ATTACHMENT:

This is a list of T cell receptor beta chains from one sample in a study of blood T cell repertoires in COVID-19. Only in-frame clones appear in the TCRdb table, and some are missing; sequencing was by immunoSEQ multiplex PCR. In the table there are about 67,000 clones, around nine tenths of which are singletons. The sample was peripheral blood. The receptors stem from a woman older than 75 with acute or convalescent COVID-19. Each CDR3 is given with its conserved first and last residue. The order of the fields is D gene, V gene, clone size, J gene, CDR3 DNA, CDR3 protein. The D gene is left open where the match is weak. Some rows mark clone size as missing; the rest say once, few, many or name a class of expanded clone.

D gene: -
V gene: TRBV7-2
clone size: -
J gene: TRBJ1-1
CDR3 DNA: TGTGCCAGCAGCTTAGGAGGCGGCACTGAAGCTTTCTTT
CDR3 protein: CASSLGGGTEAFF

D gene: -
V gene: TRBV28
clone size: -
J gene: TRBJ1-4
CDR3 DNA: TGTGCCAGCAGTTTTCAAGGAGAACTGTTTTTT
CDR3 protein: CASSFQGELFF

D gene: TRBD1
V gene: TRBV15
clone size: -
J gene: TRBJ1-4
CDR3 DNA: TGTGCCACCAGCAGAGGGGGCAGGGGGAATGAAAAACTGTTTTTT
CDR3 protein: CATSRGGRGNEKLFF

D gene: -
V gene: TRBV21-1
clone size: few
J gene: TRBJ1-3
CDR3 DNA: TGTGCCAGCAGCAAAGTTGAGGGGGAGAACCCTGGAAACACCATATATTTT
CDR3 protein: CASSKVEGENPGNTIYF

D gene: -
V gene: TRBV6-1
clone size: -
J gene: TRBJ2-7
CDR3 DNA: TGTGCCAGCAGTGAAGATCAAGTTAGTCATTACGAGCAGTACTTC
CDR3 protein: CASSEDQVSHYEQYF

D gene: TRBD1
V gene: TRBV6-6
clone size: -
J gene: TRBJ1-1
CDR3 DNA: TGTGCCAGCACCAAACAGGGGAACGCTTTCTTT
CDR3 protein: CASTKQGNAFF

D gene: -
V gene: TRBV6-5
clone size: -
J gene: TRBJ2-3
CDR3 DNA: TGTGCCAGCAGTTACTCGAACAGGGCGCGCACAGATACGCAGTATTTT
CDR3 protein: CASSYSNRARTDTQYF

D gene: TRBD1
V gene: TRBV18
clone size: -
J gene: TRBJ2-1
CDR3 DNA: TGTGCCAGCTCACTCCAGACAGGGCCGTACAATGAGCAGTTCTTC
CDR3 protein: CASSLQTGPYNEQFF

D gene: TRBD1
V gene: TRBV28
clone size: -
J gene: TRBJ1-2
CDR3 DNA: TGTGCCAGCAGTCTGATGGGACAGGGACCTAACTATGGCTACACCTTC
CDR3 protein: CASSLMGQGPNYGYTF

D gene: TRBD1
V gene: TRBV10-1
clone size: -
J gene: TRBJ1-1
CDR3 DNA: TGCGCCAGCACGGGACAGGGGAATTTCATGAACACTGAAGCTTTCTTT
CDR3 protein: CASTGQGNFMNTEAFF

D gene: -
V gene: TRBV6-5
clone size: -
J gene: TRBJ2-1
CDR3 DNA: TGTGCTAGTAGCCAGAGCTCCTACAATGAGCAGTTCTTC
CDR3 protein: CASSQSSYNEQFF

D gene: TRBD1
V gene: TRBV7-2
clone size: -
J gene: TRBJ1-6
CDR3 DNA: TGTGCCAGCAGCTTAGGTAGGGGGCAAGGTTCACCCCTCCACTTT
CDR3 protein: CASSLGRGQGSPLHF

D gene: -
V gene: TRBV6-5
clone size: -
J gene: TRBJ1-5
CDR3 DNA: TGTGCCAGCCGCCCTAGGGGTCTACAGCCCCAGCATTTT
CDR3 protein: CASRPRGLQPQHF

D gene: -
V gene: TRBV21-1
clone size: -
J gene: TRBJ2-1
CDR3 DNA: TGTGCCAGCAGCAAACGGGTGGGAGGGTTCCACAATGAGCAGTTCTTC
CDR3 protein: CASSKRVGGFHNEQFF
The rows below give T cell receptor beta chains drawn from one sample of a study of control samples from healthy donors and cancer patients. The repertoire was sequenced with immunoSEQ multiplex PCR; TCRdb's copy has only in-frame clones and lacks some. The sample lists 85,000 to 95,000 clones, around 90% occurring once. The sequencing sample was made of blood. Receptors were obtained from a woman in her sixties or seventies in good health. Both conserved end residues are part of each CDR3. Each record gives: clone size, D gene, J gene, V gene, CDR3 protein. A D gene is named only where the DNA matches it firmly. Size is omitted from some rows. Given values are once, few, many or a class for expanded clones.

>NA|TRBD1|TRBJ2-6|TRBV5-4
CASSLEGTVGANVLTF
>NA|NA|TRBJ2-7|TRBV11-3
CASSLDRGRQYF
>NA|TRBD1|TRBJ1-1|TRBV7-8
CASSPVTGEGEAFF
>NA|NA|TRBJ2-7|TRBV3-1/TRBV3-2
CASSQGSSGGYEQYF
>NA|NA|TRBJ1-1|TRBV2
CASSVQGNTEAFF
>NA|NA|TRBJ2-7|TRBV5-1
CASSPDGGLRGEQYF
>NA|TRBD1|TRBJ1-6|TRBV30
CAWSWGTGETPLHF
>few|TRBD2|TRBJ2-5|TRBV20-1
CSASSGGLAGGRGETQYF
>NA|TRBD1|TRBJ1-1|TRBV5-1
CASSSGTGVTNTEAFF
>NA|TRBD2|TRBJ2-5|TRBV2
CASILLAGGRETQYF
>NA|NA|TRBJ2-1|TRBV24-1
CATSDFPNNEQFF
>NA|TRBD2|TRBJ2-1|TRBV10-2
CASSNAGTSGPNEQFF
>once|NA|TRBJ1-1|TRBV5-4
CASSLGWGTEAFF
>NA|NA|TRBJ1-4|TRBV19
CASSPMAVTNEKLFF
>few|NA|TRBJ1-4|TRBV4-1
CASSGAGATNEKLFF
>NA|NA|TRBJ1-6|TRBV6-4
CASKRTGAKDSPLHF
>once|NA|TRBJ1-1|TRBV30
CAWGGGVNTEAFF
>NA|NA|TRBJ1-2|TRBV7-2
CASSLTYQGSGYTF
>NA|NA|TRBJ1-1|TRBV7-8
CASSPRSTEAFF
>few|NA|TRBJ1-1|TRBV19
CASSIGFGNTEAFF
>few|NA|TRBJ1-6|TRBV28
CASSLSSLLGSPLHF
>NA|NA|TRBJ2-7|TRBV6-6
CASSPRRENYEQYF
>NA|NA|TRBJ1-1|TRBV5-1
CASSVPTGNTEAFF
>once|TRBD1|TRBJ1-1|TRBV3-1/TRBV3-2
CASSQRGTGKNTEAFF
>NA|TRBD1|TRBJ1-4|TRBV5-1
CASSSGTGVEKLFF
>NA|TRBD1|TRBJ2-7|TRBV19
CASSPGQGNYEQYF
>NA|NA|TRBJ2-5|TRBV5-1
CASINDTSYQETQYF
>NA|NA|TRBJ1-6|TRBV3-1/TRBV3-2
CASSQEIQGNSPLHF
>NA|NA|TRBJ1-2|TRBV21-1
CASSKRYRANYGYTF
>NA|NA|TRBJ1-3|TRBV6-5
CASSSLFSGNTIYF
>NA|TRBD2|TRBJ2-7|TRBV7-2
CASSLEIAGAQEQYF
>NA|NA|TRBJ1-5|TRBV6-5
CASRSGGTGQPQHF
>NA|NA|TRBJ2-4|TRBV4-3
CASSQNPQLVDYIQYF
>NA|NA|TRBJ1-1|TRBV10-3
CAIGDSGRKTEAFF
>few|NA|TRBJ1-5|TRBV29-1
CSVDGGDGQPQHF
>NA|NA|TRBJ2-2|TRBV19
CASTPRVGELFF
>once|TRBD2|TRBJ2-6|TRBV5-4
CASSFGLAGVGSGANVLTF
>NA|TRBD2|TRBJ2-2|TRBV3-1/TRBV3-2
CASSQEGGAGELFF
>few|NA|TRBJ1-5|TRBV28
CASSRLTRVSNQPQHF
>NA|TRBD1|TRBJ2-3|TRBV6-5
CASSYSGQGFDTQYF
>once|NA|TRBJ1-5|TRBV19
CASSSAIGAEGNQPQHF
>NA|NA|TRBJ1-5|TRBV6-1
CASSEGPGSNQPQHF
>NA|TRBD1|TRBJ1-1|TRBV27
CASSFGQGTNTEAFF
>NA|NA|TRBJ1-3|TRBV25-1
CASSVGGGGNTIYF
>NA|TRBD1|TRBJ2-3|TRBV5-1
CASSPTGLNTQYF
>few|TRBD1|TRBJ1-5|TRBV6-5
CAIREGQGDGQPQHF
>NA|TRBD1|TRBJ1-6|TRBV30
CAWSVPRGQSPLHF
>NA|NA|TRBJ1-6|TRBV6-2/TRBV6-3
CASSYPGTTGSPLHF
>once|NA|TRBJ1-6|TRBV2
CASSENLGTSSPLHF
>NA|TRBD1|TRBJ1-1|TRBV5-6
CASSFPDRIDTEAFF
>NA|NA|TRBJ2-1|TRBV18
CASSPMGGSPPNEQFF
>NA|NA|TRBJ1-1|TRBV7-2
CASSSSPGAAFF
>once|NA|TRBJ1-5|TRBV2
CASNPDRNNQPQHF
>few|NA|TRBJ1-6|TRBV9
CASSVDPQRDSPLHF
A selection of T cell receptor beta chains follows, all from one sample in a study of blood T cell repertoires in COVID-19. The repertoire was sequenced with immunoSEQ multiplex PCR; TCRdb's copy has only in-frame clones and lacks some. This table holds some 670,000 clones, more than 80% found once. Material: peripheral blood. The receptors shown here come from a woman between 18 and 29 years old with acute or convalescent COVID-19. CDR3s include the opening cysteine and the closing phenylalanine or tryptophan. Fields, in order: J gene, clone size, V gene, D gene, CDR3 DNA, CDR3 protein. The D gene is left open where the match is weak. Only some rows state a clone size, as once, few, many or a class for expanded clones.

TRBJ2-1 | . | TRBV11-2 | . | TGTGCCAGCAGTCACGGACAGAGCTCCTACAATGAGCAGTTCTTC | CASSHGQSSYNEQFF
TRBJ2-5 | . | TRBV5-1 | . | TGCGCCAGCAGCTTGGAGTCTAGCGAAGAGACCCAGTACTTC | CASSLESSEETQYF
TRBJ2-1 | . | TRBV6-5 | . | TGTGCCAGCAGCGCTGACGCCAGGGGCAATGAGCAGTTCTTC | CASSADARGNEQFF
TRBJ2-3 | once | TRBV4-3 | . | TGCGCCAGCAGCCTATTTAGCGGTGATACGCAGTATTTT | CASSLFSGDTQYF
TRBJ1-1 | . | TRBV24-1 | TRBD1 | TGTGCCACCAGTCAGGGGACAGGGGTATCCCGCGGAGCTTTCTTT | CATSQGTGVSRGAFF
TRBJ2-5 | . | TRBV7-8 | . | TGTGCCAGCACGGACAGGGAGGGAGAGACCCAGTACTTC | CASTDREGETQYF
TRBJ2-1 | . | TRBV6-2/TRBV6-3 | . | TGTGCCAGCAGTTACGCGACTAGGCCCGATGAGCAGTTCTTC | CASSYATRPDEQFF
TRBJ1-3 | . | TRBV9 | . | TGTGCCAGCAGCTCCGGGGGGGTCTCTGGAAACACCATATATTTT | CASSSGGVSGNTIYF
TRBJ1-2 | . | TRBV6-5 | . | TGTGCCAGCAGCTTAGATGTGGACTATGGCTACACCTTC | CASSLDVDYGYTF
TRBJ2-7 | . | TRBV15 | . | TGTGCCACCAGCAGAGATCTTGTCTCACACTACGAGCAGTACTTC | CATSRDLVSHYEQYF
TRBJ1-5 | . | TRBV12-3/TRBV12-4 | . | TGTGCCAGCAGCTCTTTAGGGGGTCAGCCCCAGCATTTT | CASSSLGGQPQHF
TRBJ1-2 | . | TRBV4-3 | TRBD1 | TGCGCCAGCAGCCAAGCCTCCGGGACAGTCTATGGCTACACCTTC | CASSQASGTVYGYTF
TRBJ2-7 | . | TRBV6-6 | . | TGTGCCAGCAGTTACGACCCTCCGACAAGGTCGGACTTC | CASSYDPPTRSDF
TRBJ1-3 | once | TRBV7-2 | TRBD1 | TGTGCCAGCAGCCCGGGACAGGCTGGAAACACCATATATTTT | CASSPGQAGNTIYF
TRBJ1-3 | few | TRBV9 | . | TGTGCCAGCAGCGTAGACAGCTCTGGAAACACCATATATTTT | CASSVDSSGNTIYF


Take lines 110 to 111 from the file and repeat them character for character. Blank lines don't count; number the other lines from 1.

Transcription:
CASSNAGTSGPNEQFF
>once|NA|TRBJ1-1|TRBV5-4